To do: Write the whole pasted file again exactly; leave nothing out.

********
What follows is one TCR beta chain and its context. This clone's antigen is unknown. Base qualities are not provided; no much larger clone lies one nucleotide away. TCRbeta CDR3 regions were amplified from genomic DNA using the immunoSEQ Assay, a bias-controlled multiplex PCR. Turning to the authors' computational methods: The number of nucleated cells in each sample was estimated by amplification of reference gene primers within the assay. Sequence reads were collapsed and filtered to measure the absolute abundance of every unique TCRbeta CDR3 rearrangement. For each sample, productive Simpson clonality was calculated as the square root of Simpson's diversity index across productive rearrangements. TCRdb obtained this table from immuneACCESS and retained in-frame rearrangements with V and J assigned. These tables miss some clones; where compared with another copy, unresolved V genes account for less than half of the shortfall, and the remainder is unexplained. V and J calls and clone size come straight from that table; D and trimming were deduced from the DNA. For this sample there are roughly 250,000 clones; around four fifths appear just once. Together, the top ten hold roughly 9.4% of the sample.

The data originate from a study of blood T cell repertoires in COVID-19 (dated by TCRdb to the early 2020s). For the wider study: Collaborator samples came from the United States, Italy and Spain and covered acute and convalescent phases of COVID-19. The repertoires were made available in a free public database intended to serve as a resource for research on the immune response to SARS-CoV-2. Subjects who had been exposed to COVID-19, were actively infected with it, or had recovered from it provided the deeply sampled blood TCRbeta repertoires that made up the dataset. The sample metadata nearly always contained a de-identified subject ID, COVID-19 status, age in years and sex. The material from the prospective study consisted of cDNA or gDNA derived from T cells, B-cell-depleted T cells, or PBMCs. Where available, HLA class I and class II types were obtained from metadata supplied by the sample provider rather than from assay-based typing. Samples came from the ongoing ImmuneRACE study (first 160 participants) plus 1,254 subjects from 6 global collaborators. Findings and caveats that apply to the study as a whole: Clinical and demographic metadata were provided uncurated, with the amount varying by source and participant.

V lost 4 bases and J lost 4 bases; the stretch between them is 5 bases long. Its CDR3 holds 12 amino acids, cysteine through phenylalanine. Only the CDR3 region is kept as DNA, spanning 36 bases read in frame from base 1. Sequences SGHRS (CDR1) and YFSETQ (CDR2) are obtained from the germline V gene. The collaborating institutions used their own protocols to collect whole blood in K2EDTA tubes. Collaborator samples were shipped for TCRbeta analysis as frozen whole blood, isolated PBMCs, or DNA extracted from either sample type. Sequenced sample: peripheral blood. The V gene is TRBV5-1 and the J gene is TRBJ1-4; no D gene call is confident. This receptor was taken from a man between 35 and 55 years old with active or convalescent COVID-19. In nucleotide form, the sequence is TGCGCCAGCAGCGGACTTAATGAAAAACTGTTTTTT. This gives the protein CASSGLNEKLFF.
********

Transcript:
What follows is one TCR beta chain and its context. This clone's antigen is unknown. Base qualities are not provided; no much larger clone lies one nucleotide away. TCRbeta CDR3 regions were amplified from genomic DNA using the immunoSEQ Assay, a bias-controlled multiplex PCR. Turning to the authors' computational methods: The number of nucleated cells in each sample was estimated by amplification of reference gene primers within the assay. Sequence reads were collapsed and filtered to measure the absolute abundance of every unique TCRbeta CDR3 rearrangement. For each sample, productive Simpson clonality was calculated as the square root of Simpson's diversity index across productive rearrangements. TCRdb obtained this table from immuneACCESS and retained in-frame rearrangements with V and J assigned. These tables miss some clones; where compared with another copy, unresolved V genes account for less than half of the shortfall, and the remainder is unexplained. V and J calls and clone size come straight from that table; D and trimming were deduced from the DNA. For this sample there are roughly 250,000 clones; around four fifths appear just once. Together, the top ten hold roughly 9.4% of the sample.

The data originate from a study of blood T cell repertoires in COVID-19 (dated by TCRdb to the early 2020s). For the wider study: Collaborator samples came from the United States, Italy and Spain and covered acute and convalescent phases of COVID-19. The repertoires were made available in a free public database intended to serve as a resource for research on the immune response to SARS-CoV-2. Subjects who had been exposed to COVID-19, were actively infected with it, or had recovered from it provided the deeply sampled blood TCRbeta repertoires that made up the dataset. The sample metadata nearly always contained a de-identified subject ID, COVID-19 status, age in years and sex. The material from the prospective study consisted of cDNA or gDNA derived from T cells, B-cell-depleted T cells, or PBMCs. Where available, HLA class I and class II types were obtained from metadata supplied by the sample provider rather than from assay-based typing. Samples came from the ongoing ImmuneRACE study (first 160 participants) plus 1,254 subjects from 6 global collaborators. Findings and caveats that apply to the study as a whole: Clinical and demographic metadata were provided uncurated, with the amount varying by source and participant.

V lost 4 bases and J lost 4 bases; the stretch between them is 5 bases long. Its CDR3 holds 12 amino acids, cysteine through phenylalanine. Only the CDR3 region is kept as DNA, spanning 36 bases read in frame from base 1. Sequences SGHRS (CDR1) and YFSETQ (CDR2) are obtained from the germline V gene. The collaborating institutions used their own protocols to collect whole blood in K2EDTA tubes. Collaborator samples were shipped for TCRbeta analysis as frozen whole blood, isolated PBMCs, or DNA extracted from either sample type. Sequenced sample: peripheral blood. The V gene is TRBV5-1 and the J gene is TRBJ1-4; no D gene call is confident. This receptor was taken from a man between 35 and 55 years old with active or convalescent COVID-19. In nucleotide form, the sequence is TGCGCCAGCAGCGGACTTAATGAAAAACTGTTTTTT. This gives the protein CASSGLNEKLFF.